I recently rediscovered “Finding Nemo”. We’ve had an unusually sad stretch of news lately: roiling conflict and bloodshed in Gaza, wholly unnecessary civil war in Ukraine, yet another killing of an unarmed African-American teen, and the heartrending death of one of my favorite comedic actors. I don’t generally turn away from difficult political and psychological events, but I finally cried “Uncle!”and introduced my kids to a plucky clownfish and his hilarious blue tang sidekick. Days later, I am still chuckling at Ellen Degeneres’ voiceover and her attempt at “speaking whale.” I find myself amazed that a Pixar film has prompted me to contemplate rites of passage.
When young Nemo is snatched from the ocean and brought to live in the tropical fish tank of a Sydney-based dentist, he’s thrown in with fish from a variety of pet stores and one mysterious Moorish idol fish from the “Big Blue” named Gill. Gill, the elder of the group, understands that to unify these disparate fish, they must all go through an initiation rite. It involves swimming to the top of “Mt. Wannahockaloogie” and then passing through an intense bubble storm caused by the filter, which they have dubbed “The Ring of Fire”. It is not dangerous, but it appears so. Nemo, delightfully proud of his accomplishment, is welcomed into the “bonds of tankhood”. Nemo’s disposition changes dramatically when he is received into the supportive group.
We all want to feel a sense of belonging and fellowship. Positive rites of passage and initiation can provide our children and teens with a means to center themselves in a world fraught with the perils of uncertainty and disconnection.
A dear friend recently decided to send her adolescent son to the group of camps in central Vermont where we’d both worked 20 years ago. It is a remarkable organization and one’s whose mission I still completely embrace and support. But, as is true with any multi-week residential summer camp, it is not cheap. Amid much anxiety, she signed him up before she and her husband had any idea how they would pay for it. She told me, “I realized this was more important in his development than wherever he’ll go to college.” She thought about his being on the cusp of adulthood and sensed that this was an absolutely critical summer for him; he needed meaningful rituals to both ease his transition into adulthood and help him embrace his wonderful qualities. She took a leap of faith and was able to do a work exchange to offset the cost of the camp. I saw them both at the end of his camp session; she’d made the right decision.
At this particular camp, each boy receives a special name at a ceremonial gathering of the entire camp. It is done at night in the firelight’s glow and many members of the camp community take turns speaking publicly about each boy’s special qualities. The rite is both deliberate and spontaneous. The staff and senior campers meet before the ceremony to discuss each boy and his unique personality traits. At the naming ceremony they then invite the younger boys in the group to add their reflections on what their friend contributes to the community. Although to an outsider it might seem hokey and contrived at times, it is not received this way by the adolescent boys. It is a sacred time imbued with meaning and tenderness. My male friends who attended this camp as boys (or worked there as adults) are still hailed by their camp name—decades later—by former campers and staff members. They never forget the time when the camp community held them up as absolutely special and critical to the group.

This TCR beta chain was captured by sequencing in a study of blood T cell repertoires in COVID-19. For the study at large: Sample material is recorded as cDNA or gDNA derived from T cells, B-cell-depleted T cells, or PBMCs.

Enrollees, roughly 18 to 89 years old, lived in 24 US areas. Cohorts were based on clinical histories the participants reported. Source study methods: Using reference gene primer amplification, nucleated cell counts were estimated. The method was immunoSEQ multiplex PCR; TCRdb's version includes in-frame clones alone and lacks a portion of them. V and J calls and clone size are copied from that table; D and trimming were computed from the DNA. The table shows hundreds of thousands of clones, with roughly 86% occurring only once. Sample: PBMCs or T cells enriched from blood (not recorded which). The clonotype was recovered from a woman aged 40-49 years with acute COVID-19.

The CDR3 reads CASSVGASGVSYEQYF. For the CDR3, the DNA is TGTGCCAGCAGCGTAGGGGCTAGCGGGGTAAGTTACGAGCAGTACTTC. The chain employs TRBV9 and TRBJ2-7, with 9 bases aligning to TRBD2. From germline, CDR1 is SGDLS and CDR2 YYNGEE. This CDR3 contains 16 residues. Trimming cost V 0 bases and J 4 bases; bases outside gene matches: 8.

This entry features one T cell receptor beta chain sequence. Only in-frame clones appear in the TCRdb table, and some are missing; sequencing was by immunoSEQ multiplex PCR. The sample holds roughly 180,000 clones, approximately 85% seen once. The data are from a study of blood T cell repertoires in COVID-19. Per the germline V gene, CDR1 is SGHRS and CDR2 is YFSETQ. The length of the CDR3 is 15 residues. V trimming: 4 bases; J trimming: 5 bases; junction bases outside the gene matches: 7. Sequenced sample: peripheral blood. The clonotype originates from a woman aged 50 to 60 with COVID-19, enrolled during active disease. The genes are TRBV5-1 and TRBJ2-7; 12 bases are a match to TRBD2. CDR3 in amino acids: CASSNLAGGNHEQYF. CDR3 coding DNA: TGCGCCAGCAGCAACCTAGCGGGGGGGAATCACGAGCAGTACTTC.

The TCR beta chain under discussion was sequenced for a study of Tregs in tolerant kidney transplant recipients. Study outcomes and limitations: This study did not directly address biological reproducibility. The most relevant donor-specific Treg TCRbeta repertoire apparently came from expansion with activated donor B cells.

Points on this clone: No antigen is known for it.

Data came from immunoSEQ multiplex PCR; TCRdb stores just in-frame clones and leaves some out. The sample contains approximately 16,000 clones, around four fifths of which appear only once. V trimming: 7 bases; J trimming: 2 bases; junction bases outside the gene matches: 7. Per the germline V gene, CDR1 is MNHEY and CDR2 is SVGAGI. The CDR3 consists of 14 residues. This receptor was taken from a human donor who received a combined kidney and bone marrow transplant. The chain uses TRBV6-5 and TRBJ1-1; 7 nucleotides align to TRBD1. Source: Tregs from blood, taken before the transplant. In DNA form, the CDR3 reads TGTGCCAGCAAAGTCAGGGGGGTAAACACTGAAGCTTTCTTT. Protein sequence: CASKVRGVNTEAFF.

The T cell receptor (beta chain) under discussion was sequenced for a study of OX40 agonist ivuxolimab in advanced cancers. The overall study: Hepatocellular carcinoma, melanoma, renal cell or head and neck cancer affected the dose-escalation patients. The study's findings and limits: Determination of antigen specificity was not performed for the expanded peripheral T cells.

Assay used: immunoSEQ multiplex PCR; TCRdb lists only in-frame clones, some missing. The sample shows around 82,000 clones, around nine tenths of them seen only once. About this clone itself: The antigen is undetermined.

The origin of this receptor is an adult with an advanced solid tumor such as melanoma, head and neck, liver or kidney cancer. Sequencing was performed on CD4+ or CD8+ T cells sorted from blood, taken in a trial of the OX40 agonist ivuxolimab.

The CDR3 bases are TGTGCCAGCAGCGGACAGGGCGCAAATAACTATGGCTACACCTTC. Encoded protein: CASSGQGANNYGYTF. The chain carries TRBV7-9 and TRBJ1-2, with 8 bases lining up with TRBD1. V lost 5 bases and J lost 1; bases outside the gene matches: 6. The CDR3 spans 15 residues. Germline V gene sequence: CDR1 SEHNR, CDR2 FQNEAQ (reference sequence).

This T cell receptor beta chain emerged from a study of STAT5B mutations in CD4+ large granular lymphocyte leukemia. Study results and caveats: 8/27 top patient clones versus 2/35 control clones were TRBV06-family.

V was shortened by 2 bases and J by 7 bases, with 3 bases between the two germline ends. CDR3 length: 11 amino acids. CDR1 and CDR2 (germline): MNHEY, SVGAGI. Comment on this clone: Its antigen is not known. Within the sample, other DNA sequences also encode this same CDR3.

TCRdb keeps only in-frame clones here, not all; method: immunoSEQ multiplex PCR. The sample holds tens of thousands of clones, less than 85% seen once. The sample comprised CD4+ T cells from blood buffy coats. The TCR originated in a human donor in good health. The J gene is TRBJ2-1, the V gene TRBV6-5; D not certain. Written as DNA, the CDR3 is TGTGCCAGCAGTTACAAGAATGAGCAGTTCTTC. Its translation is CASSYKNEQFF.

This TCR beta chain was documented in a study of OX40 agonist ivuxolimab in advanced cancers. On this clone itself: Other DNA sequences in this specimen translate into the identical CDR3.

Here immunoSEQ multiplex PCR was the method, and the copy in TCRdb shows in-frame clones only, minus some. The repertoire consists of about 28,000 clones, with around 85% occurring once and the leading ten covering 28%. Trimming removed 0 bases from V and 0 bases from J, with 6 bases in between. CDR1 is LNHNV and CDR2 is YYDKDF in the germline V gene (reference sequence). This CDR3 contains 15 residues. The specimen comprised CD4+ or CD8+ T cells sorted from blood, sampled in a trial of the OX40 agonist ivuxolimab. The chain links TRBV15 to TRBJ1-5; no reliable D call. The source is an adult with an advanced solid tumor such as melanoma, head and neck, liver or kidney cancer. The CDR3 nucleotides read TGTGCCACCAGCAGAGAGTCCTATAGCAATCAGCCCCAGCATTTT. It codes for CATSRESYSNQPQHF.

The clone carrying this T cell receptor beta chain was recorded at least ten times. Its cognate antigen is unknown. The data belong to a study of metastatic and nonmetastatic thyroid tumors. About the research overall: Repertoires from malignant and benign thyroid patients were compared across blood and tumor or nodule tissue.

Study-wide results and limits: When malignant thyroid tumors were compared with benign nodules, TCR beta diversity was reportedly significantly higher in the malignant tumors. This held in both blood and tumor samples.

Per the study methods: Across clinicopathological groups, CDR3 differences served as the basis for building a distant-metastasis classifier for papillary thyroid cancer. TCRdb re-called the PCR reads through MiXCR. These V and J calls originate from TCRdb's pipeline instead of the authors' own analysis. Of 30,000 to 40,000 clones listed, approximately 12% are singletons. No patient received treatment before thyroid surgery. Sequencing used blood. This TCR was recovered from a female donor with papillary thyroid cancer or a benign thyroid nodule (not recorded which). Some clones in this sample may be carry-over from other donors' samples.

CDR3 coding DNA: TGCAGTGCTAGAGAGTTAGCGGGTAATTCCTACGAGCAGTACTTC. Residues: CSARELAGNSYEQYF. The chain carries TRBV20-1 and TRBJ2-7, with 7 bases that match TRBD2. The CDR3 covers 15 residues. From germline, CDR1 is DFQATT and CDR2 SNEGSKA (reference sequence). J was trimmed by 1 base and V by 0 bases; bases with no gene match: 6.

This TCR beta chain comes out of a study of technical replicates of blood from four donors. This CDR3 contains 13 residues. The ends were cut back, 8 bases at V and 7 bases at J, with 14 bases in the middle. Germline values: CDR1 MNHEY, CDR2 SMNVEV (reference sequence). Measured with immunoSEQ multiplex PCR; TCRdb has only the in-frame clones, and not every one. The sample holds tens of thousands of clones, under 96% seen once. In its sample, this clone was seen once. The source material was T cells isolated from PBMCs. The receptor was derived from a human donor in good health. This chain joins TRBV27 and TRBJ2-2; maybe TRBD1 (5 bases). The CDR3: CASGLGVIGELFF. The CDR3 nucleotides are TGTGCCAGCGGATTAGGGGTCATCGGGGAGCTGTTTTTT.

Arnold van Gennep—French ethnographer and folklorist—is often credited with articulating the importance of rites of passage ceremonies. His seminal work, “Les rites de passage”, published in 1909 was highly influential among Western anthropologists. But, let’s face it: Cultures around the globe have understood the importance of ritual and rites of passage for thousands of years. We have our own humdrum examples—graduation, earning your driver’s license among them. And certainly religious traditions have their own weightier ones: Bar and Bat Mitzvah, Confirmation, etc. But there are so many youth in our communities who do not partake in any positive, meaningful rites of passage. We must do a better job of intentionally tethering them to something larger than themselves. Creating powerful rites of passage won’t solve all society’s ills, but it would guide many young people towards a clearer path to finding themselves.
Twenty summers ago, a colleague gave me a walking stick that he’d made for me. We were wilderness trip leaders together, and at the end of the summer, as part of an appreciation ceremony, he gave me this carefully crafted stick—ornamented with beautiful thread, strips of leather, and feathers—and told me what he appreciated about me. I have moved it over 15 times from home to home; I wouldn’t dream of tossing it out. When I see that stick, especially when I am gripped by doubt, I remember his belief in me and what he told me I contribute to the world.
Several months after he lovingly and purposefully fashioned this gift for me, he died in a fire that had been deliberately set. Of course, that stick means even more to me now than it did on the night he spoke of why he appreciated me. It was a rite of passage at its best, becoming more meaningful as the years pass: connecting me to him, to my younger self, to my community, and to the very best parts of me.